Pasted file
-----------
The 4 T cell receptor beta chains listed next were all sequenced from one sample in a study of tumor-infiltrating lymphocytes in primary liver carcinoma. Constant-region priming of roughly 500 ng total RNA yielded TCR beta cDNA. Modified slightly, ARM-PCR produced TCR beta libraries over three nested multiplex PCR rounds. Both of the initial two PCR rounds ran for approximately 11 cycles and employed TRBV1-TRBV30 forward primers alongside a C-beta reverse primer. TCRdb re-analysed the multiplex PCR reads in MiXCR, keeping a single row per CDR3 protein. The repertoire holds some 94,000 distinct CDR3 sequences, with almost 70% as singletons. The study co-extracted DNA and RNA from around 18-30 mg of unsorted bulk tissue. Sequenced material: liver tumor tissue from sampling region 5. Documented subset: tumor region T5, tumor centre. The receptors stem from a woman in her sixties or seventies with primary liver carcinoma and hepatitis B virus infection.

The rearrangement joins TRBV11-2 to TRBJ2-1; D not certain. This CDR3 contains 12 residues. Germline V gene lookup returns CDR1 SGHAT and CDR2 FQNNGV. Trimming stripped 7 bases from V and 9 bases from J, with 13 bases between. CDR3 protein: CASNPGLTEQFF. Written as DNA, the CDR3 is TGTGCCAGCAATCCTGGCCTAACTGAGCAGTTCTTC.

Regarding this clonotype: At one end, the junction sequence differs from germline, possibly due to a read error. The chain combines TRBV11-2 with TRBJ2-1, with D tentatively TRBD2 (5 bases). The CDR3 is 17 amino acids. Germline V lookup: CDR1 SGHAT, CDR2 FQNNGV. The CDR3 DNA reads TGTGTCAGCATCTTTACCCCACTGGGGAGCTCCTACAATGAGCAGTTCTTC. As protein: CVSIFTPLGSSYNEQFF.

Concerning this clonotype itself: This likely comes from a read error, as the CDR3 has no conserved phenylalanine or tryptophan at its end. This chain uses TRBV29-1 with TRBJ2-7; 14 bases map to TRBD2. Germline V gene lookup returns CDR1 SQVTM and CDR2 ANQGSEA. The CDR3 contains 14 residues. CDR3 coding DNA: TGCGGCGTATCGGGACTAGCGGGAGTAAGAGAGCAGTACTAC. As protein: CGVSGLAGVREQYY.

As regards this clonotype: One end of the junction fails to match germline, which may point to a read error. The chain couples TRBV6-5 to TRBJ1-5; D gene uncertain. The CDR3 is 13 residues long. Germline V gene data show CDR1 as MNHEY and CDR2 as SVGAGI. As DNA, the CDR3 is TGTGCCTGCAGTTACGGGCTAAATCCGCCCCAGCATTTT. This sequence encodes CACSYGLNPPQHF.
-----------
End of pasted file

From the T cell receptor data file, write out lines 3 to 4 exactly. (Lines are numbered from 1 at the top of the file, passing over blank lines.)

Regarding this clonotype: At one end, the junction sequence differs from germline, possibly due to a read error. The chain combines TRBV11-2 with TRBJ2-1, with D tentatively TRBD2 (5 bases). The CDR3 is 17 amino acids. Germline V lookup: CDR1 SGHAT, CDR2 FQNNGV. The CDR3 DNA reads TGTGTCAGCATCTTTACCCCACTGGGGAGCTCCTACAATGAGCAGTTCTTC. As protein: CVSIFTPLGSSYNEQFF.

Concerning this clonotype itself: This likely comes from a read error, as the CDR3 has no conserved phenylalanine or tryptophan at its end. This chain uses TRBV29-1 with TRBJ2-7; 14 bases map to TRBD2. Germline V gene lookup returns CDR1 SQVTM and CDR2 ANQGSEA. The CDR3 contains 14 residues. CDR3 coding DNA: TGCGGCGTATCGGGACTAGCGGGAGTAAGAGAGCAGTACTAC. As protein: CGVSGLAGVREQYY.